Friday, February 3, 2017

An Interview with...Kephren Pritchett

Once a week I post interviews with interesting people about their insights on their experience of working in the Knitting industry. I’ve noticed that every one of these individuals makes their living in a slightly different manner bringing their own unique presence to the knitting world.

You can find
Kephren here and here on Ravelry.

Where do you find inspiration?

All over! When I'm planning a new design I'll usually start with a theme, like the beach, and then start pinning photos on Pinterest. I am always looking for patterns that can be translated into stitch patterns, like cloud formations, the prints of waves on sand, or ripples on water. I also like to look at vintage and traditional knitwear and imagine them with modern styling.

What is your favourite knitting technique?

I love a provisional cast-on, or anything that makes seaming unnecessary.

Do you look at other designers’ work or are you afraid that you will be influenced by their designs?
I don't think there is anything wrong with looking at other designers' work. In any field, including knit design, new innovations are built on what came before. There's no sense in reinventing the wheel! Sometimes I will research a particular design idea to see if it's been done before, and if there's something similar I try to think of ways to do it differently. I also like to watch the Hot right Now page on Ravelry and I love to look at pattern photos. I've been trying to improve my photography skills for a few years now, so I'm really interested in how other designers photograph their work.

How do you feel about the so called controversy of “dumbing down” patterns for knitters?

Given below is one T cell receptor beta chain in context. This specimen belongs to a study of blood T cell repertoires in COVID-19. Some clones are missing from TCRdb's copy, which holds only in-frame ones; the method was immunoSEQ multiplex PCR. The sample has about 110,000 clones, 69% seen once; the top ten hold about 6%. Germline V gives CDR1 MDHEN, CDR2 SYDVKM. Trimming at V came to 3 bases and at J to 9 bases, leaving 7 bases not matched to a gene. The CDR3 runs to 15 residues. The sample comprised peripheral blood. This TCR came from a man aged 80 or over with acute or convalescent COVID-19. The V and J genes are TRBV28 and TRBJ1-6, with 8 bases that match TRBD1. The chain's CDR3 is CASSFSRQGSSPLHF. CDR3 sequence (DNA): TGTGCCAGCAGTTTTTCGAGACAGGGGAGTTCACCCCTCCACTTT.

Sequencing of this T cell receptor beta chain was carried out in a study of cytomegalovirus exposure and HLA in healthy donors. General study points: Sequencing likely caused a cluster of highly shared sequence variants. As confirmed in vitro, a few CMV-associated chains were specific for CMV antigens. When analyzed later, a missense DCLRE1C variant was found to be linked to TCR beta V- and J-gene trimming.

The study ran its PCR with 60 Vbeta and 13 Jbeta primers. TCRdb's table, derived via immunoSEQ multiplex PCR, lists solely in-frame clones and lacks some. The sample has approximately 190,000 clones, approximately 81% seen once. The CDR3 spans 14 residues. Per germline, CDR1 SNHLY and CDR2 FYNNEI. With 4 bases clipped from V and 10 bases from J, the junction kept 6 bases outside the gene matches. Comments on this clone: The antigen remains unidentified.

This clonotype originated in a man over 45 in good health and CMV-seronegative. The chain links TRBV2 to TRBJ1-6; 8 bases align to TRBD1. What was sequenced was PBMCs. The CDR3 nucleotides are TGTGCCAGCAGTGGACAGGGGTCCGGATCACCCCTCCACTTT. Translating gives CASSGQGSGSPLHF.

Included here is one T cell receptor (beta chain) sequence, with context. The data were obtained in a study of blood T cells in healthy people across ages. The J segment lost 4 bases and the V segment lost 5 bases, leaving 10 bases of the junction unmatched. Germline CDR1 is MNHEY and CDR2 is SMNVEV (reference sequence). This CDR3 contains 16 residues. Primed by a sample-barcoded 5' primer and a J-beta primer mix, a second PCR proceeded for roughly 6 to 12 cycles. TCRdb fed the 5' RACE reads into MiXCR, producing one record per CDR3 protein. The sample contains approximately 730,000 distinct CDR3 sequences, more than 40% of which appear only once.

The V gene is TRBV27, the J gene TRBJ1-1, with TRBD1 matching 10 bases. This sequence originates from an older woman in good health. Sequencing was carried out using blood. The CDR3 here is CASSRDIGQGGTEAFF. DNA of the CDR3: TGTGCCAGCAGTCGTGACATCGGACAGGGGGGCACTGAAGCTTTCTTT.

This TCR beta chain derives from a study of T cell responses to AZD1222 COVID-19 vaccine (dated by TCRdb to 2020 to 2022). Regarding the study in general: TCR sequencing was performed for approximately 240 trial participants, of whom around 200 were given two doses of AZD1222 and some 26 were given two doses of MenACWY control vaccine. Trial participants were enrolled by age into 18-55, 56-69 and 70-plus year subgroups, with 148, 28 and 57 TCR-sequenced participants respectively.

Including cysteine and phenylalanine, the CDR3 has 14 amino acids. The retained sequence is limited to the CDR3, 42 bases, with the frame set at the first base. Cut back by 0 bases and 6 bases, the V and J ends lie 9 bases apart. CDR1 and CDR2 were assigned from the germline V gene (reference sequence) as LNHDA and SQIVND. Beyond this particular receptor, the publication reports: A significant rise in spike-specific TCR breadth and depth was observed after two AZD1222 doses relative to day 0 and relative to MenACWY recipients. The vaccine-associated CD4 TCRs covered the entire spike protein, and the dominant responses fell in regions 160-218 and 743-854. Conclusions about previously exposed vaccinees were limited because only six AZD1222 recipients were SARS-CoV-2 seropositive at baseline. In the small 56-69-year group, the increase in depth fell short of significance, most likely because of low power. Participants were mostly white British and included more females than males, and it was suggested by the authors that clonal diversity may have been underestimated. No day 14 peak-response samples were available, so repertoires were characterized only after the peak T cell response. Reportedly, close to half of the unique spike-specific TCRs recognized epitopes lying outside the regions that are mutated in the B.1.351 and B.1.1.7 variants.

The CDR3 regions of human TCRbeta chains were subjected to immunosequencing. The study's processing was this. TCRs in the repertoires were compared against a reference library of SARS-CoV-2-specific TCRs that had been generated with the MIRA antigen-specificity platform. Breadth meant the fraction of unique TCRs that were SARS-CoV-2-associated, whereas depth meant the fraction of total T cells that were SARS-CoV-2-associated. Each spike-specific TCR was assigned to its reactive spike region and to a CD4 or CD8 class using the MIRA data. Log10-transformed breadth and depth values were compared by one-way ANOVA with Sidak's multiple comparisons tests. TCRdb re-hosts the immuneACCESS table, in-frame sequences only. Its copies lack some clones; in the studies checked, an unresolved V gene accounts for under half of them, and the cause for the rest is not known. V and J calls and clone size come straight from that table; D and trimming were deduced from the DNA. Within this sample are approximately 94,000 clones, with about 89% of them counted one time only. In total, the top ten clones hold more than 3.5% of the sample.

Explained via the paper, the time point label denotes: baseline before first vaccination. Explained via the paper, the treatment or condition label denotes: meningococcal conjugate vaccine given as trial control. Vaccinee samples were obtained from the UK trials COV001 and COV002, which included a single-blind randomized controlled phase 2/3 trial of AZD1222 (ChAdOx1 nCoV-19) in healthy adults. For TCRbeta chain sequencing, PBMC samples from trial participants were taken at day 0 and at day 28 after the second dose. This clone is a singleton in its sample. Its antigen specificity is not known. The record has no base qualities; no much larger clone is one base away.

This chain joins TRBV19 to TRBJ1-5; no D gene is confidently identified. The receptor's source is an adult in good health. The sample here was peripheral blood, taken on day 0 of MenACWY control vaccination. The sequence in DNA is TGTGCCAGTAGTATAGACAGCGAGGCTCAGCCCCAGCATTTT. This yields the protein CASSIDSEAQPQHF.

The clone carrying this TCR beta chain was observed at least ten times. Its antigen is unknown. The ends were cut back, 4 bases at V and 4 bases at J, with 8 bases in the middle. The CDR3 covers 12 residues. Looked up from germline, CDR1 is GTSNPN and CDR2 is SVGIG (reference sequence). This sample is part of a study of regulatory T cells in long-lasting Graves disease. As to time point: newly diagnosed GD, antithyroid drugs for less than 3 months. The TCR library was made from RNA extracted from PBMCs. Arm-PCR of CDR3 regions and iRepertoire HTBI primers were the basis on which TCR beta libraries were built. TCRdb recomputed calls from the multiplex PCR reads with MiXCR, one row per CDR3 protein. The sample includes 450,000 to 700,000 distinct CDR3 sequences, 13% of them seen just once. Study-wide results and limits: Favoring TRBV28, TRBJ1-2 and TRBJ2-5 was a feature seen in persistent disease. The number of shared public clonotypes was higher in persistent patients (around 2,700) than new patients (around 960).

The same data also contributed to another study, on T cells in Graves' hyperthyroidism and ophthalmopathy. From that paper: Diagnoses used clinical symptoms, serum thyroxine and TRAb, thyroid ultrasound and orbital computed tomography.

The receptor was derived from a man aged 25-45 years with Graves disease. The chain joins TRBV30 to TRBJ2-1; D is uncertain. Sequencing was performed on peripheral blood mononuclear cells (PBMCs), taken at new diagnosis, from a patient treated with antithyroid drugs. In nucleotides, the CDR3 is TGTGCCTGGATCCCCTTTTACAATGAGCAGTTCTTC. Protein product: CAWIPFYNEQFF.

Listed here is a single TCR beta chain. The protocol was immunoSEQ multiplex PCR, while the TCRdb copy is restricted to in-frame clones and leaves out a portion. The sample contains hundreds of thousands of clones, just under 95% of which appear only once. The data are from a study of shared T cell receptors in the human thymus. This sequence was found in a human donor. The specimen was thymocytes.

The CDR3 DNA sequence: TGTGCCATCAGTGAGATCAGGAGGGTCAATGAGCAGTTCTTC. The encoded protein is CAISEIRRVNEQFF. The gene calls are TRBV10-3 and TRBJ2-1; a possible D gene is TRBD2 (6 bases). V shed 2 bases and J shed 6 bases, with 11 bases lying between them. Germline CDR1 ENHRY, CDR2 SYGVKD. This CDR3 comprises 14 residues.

I wasn't aware that there was a controversy, so I read what you've written about it on your blog. I guess the idea is that knitters now want everything explained to them in a pattern, when the expectation used to be that they would learn the techniques on their own and use that knowledge to make sense of brief or vague pattern directions. I used to work at a yarn shop where one of my responsibilities was pattern support, so I was the one making sense of those vague patterns. When I started writing my own patterns, I used that experience to inform my pattern writing style. I wouldn't say that I write beginner patterns, but an adventurous beginner could definitely follow them. With digital patterns you're not limited by the space, so I write fairly detailed directions. I know what cast-on I used, what type of decrease, and my stitch counts in every section, so it's not any extra work to include that information in the pattern. If a technique needs further explanation I'll make a photo tutorial and post it on my blog. I don't think this is "dumbing down", I think it's good pattern writing. I love it when knitters say that my patterns are well written, or that they learned something new from one of my patterns. Learning new techniques is the fun part for me, so I like to share that.

How many sample/test knitters do you have working for you or do you do it all yourself?
So far I have made all my samples except one, which was for a yarn company that provided their own sample knitters. I use volunteer test knitters and conduct test knits in my Ravelry group.

Did you do a formal business plan?

I did do a business plan, but it was pretty informal.

Do you have a mentor?


Do you have a business model that you have emulated?

There are several designers whose business models I admire, but none that I've emulated exactly.

Do you use a tech editor?

Absolutely! I am a tech editor, so of course I think tech editing is important. Test knitters are great, but they aren't going to systematically go through a pattern to make sure all the stitch and row counts add up, and I don't expect them too. I am always surprised by the things my tech editor catches.

How do you maintain your life/work balance?

I don't really. I think about knitting all the time, but I do try to make time to see my friends and spend time with my family. I love having a flexible schedule so I can see them on their time.

How do you deal with criticism?

I appreciate constructive criticism, and I'll try to address it and make changes where I think they're necessary, but sometimes people just want to complain. I try not to take it too personally.

How long did it take for you to be able to support yourself?

About two years.

What advice would you give someone who wants to pursue a career in knitting?

There's a lot more to it than just knitting!

What’s next for you?

More self-published patterns, more magazine work, more tech editing, just more of everything.

1 comment:

  1. Wonderful Interview and I agree with all that you said about knitting!!
    And I love your designs♥